Podcast: Our Friend David

David Rakoff at the 2006 Texas Book Festival via Wikimedia Commons

Although I did not know David Rakoff (a comic essayist – amongst other things) personally, I was very sad to hear he had died of cancer at the age of just 47.

I first heard of him via the This American Life radio programme. Since we don’t get the American radio services in South Africa, I download the public radio broadcasts via podcast every week. Listening to him read one of his stories, or just talk about a subject, it felt like he was talking directly to me via the earphones of my mp3 player. He was one of the “voices in my head” which I often listen to before going to sleep at night. I quickly became a fan of this witty, smart, talented and at times painfully honest man.

Since his death, I have read a number of articles and posts about him including this New York Times article and this beautiful and very personal tribute by an old college friend.

And of course I listened to the This American Life tribute to him.  They did a beautiful piece, weaving recordings of David Rakoff, with narration by presenter Ira Glass, to tell his story. You can listen to or download it here: This American Life episode 472: “Our Friend David”

One of my favourite pieces that David Rakoff ever read on This American Life is the essay “In New England Everyone Calls You Dave”  from his book Fraud, which starts with . . .

I do not go outdoors. Not more than I have to. As far as I’m concerned, the whole point of living in New York City is indoors. You want greenery? Order the spinach.”

. . . and then he goes on a hike in New Hampshire! I enjoyed and laughed at this story because even though I have a background in the biological sciences and at one time worked as an ecologist, I find being outdoors difficult. There is just too much sun, too much heat, just too much . . .

You can listen to it here: “Act Three. Climb Every Mountain” from This American Life episode 118

What remains of your past if you didn’t allow yourself to feel it when it happened? If you don’t have your experiences in the moment, if you gloss them over with jokes or zoom past them, you end up with curiously dispassionate memories.

― David Rakoff, Fraud: Essays

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Categories: Books/Book Reviews, Random


I live on the Southern coast of South Africa, and write about the things that interest, amuse or inspire me. You can find me at https://notesfromafrica.wordpress.com and http://southerncape.wordpress.com (my photoblog)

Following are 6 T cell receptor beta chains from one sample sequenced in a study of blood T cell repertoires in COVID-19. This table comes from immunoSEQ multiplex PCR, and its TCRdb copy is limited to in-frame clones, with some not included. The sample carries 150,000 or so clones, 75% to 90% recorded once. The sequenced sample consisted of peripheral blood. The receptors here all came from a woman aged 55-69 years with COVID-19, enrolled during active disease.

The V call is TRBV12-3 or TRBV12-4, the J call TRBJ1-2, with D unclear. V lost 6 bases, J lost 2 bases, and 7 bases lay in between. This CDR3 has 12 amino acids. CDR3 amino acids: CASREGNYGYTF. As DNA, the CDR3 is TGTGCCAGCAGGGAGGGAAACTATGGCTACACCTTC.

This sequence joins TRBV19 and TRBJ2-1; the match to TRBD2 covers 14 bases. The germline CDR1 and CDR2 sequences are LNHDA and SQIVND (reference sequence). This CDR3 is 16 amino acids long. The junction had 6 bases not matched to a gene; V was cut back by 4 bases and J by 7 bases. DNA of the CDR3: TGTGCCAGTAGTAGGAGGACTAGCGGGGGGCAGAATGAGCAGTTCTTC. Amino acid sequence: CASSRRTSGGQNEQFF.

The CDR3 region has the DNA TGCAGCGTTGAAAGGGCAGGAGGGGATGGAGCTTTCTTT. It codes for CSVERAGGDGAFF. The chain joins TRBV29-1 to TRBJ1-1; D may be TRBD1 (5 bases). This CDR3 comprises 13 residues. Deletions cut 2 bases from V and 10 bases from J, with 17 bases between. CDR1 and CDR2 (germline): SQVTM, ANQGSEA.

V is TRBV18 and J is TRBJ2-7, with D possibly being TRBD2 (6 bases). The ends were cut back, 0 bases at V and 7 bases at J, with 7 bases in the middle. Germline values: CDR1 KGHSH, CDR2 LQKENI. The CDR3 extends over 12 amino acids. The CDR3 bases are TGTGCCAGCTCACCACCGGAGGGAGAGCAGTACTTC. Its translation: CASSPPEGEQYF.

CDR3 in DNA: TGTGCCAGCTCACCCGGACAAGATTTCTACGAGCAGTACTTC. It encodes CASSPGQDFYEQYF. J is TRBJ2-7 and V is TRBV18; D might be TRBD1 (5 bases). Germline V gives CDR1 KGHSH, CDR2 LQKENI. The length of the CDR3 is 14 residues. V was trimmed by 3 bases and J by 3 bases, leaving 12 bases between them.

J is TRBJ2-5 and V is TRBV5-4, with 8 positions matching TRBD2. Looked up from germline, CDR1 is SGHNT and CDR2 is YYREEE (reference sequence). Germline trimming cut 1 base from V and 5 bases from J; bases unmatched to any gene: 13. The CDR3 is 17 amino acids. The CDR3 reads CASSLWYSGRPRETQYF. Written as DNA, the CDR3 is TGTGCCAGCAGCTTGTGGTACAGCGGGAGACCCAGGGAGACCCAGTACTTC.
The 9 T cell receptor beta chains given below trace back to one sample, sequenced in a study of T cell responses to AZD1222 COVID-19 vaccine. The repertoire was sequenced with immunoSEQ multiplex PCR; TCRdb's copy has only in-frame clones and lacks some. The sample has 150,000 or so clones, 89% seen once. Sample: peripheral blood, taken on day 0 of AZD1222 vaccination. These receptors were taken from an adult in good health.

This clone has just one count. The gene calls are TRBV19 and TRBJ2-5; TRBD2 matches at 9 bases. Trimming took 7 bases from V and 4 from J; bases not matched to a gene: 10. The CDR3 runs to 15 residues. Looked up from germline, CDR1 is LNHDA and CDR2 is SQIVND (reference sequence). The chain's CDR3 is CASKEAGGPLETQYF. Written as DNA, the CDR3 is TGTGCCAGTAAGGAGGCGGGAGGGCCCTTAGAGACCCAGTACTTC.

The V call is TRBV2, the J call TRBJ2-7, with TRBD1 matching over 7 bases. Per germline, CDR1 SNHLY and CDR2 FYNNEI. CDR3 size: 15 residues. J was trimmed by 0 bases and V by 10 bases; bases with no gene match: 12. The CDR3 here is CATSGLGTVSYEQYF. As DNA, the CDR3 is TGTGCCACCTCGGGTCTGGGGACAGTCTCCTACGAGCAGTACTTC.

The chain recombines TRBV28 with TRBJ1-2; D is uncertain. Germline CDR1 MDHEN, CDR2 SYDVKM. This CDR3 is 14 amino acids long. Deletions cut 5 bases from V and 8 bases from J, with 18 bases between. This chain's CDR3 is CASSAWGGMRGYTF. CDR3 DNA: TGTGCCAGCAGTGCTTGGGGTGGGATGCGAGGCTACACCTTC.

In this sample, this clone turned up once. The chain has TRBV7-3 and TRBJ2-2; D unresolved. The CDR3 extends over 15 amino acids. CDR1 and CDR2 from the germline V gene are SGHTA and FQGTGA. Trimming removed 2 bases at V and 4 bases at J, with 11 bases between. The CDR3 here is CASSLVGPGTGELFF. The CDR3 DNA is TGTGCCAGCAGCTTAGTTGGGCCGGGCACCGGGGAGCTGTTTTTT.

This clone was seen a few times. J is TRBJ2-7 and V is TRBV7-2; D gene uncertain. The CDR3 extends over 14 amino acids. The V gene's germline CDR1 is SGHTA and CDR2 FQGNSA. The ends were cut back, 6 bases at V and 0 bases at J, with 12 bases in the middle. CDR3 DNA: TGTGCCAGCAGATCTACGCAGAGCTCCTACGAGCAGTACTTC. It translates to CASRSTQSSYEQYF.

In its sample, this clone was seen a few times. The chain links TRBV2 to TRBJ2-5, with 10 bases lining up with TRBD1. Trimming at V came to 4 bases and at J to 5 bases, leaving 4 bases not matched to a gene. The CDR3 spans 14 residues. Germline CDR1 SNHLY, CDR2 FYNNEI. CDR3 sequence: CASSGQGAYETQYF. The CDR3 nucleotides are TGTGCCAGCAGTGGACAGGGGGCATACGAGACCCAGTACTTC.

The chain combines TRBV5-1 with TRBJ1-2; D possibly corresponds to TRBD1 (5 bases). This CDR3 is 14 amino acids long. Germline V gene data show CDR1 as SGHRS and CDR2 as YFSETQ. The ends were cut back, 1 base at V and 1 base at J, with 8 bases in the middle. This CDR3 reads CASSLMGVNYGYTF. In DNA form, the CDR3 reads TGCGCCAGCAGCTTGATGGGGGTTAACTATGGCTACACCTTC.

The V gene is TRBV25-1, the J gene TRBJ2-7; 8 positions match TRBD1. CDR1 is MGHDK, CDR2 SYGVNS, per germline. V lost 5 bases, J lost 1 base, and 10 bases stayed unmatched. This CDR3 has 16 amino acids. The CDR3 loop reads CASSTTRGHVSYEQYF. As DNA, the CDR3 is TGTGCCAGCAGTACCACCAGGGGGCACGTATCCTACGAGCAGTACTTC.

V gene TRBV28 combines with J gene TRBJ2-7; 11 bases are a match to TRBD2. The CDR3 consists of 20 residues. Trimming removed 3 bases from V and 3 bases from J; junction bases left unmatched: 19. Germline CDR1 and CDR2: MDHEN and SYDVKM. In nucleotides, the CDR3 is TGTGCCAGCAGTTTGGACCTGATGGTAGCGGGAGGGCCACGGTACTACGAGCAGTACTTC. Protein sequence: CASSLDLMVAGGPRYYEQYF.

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13 Comments on “Podcast: Our Friend David”

  1. August 21, 2012 at 9:28 am #

    I listened to the podcast tonight, and I thought it was just perfect.

    WireTap also aired a collection of David Rakoff pieces this week, although it wasn’t as personal or moving as the TAL show: http://www.cbc.ca/wiretap/episode/2012/08/17/rakoff-tribute/

    • August 22, 2012 at 7:49 am #

      Yes, TAL did a perfect tribute, didn’t they? Thanks for the WireTap link – I downloaded the podcast last night, but haven’t had a chance to listen to it yet.

  2. August 21, 2012 at 10:50 am #

    Sad news.

  3. August 21, 2012 at 3:22 pm #

    I listened to one of the podcasts – he sounds brilliant. I regret not having heard about him before.

  4. August 22, 2012 at 3:12 am #

    This is so sad. I didn’t even realize he had died. Thanks for letting me know.

  5. August 23, 2012 at 2:30 am #

    It was sad to learn of his passing. You’re probably already familiar with his writings, but Byliner has a nice sampling and they link to the full essay at the source.


    • August 23, 2012 at 8:06 am #

      Thanks for link, Jackie. No, I hadn’t read all his online essays. Just read “The Waiting”. Wow – some of that painful honesty that many of us (including me) are too scared to confront.

      • August 23, 2012 at 12:11 pm #

        Yes, I needed to take a deep breath after that one. What I love about his writing is that he never falls to sappy sentimentality or tries too hard to make you feel sorry for him. He was a gifted writer for sure.

      • August 23, 2012 at 4:21 pm #

        That’s exactly what I love about his writing. He talks about his feelings without the “sappy sentimentality”. And that’s also what I liked about the This American Life tribute to him. It’s very personal and moving, but not being over sentimental.

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